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Where water and women meet: Mills hosts forum for international dialogue

Delegates from 23 countries gathered at Littlefield Concert Hall on Monday, April 13, for the opening ceremony of Women, Water, and the World: How Women Can Solve the Earth’s Water Crisis, a ten-day series hosted by Mills.

The opening ceremony featured presentations from four female leaders and the creator of Craiglist, followed by a brief question and answer session. Women, Water, and the World: How Women Can Solve the Earth’s Water Crisis is a collaboration between Mills, the Woodrow Wilson International Center for Scholars and the US State Department. It is also part of the Women in Public Service Project (WSPS), founded by Hillary Rodham Clinton in 2011, which seeks to achieve female representation in 50 percent of political and public office by 2050. 

According to the Mills website, Women, Water, and the World is an opportunity for “shared learning, dialogue, and networking among emerging women leaders from countries working to rebuild their communities, expand their public service orientation, and promote sustainable economic livelihoods.”

At the opening ceremony, speakers discussed water and climate change as a gateway topic to gender equality. It was repeatedly emphasized that water shortage and sanitation predominantly affect and limit women and children.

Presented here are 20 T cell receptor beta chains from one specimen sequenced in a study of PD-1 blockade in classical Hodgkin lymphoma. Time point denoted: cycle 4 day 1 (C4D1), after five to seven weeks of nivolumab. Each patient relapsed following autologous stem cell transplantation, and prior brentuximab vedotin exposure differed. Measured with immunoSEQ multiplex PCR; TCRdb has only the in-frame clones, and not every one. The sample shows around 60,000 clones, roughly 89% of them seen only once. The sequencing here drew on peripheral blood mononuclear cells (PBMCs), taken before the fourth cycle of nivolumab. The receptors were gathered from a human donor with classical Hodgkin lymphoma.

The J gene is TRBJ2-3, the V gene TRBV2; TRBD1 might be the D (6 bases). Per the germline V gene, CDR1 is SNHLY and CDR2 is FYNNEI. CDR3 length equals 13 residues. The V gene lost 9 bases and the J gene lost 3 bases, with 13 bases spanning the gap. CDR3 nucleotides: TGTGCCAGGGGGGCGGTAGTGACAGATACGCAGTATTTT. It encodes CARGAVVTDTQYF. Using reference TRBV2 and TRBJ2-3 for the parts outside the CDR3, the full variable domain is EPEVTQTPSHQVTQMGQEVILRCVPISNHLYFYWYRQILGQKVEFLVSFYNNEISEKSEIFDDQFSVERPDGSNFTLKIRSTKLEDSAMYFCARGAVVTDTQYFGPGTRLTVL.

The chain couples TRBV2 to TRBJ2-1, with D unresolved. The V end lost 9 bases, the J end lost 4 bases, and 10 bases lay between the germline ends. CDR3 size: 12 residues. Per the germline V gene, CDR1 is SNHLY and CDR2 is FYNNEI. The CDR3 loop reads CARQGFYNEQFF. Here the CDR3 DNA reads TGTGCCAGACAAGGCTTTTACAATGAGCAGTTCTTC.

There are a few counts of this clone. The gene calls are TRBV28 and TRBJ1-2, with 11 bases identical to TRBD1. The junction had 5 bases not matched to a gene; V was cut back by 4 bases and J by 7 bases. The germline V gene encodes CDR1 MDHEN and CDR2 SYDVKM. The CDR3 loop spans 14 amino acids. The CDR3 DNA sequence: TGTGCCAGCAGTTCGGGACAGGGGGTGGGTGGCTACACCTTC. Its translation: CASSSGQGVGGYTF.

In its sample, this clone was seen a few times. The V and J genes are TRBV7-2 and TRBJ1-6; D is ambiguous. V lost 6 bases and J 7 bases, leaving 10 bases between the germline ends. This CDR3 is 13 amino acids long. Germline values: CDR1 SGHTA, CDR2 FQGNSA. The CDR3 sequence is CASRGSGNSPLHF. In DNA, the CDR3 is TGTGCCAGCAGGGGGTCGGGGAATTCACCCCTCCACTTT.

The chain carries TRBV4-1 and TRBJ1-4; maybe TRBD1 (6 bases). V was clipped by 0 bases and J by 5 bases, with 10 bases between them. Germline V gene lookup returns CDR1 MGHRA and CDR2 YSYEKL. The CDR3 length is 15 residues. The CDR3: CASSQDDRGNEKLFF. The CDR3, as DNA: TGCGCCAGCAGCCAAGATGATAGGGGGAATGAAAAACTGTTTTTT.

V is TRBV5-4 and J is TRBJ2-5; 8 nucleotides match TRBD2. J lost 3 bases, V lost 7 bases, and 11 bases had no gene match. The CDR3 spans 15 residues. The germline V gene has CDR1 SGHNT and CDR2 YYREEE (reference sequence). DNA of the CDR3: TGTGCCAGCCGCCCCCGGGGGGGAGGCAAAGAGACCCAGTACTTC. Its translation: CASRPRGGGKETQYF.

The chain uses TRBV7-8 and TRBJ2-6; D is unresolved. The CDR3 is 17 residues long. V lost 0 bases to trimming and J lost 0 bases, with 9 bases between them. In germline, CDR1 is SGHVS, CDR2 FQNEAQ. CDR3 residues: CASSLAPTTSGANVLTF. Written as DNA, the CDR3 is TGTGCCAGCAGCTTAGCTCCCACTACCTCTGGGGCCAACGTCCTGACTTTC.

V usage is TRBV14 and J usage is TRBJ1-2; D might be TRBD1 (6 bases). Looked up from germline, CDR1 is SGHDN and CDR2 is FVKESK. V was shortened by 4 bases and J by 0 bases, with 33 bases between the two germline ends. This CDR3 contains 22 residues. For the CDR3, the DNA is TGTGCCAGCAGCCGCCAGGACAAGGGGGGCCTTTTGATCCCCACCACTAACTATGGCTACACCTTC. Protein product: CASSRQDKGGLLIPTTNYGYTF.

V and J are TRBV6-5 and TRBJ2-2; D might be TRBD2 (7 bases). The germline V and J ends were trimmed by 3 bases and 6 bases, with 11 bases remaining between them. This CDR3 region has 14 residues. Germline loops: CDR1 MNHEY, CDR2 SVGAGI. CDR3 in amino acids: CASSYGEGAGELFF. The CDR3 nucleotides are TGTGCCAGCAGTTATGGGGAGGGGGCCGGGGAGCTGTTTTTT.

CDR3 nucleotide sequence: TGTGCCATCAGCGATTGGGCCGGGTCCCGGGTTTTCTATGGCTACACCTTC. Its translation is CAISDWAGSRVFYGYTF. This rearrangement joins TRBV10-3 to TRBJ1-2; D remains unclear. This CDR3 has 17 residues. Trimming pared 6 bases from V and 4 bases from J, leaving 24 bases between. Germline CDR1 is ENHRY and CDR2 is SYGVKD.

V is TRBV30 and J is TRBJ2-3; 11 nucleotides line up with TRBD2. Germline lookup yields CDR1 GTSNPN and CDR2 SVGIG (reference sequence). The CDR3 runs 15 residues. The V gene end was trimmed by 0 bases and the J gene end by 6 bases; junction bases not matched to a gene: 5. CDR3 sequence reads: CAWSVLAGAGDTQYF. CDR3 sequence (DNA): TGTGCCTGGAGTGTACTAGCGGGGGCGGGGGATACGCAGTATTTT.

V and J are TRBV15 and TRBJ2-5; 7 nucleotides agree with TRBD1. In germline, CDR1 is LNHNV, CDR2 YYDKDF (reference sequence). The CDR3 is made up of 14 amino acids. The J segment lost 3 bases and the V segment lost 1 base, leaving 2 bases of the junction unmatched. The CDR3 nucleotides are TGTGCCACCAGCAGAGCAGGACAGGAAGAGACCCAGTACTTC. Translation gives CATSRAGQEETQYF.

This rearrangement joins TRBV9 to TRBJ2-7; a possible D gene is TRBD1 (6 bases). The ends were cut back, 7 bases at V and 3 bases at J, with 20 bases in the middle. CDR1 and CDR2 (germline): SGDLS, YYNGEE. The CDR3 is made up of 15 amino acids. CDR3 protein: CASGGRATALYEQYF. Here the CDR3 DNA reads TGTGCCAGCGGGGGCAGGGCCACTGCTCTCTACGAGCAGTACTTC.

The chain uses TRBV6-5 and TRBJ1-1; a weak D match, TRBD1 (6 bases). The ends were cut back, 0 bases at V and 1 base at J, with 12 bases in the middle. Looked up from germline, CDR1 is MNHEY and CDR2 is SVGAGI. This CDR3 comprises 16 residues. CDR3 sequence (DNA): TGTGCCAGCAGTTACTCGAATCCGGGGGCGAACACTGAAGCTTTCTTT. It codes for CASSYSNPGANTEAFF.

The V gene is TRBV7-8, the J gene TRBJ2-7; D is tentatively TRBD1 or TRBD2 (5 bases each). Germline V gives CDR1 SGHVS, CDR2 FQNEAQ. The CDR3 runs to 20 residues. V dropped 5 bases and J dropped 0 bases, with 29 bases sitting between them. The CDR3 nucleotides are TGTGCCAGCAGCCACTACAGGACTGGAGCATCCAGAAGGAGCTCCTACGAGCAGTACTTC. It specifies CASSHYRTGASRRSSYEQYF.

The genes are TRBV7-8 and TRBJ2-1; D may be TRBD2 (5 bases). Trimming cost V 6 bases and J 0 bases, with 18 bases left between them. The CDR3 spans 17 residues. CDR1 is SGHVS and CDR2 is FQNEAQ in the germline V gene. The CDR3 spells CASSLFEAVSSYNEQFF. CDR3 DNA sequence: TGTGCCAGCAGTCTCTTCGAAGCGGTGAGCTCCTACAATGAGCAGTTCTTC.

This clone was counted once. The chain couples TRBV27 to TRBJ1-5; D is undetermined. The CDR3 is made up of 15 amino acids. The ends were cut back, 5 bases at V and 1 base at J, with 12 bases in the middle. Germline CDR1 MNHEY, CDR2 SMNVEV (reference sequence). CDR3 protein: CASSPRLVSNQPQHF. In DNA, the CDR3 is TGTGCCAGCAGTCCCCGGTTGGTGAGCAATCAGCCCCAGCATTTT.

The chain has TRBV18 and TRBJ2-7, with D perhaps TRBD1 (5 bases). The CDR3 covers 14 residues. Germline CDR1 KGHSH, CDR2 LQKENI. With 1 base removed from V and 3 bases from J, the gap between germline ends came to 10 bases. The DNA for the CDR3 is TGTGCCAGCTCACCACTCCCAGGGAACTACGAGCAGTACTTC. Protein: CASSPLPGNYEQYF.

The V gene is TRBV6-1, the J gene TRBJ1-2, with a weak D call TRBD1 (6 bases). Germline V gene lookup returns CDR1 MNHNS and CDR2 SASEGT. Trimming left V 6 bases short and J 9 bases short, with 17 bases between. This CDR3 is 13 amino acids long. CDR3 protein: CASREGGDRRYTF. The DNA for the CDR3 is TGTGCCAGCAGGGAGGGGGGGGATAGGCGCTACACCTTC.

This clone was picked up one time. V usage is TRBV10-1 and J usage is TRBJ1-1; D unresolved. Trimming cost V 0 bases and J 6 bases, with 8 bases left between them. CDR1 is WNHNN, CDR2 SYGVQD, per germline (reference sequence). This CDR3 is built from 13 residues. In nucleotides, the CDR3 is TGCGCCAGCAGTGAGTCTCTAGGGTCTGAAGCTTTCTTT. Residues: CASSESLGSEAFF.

“If women are going to lead in public service, we need to know about water,” President and CEO of the Wilson Center Jane Harman said.

The impact of water in the lives of women is something that Gemma Bulos, the executive director of the Global Women’s Water Initiative, discussed at length during the event. Bulos became interested in the relationship between water and gender equality after creating The Million Voice Choir, a peace effort that joined people around the world in song. Now she works with The Global Women’s Water Initiative to provide training for women to develop water expertise and solutions in their community.

“It takes a single drop of water to start a wave,” Bulos said. “Educate a man, you train a person; educate a woman, you train a nation.”

The series began Apr. 11 and will conclude Apr. 20, with dialogue and events scheduled throughout the ten-day span. For more information, visit the Mills website.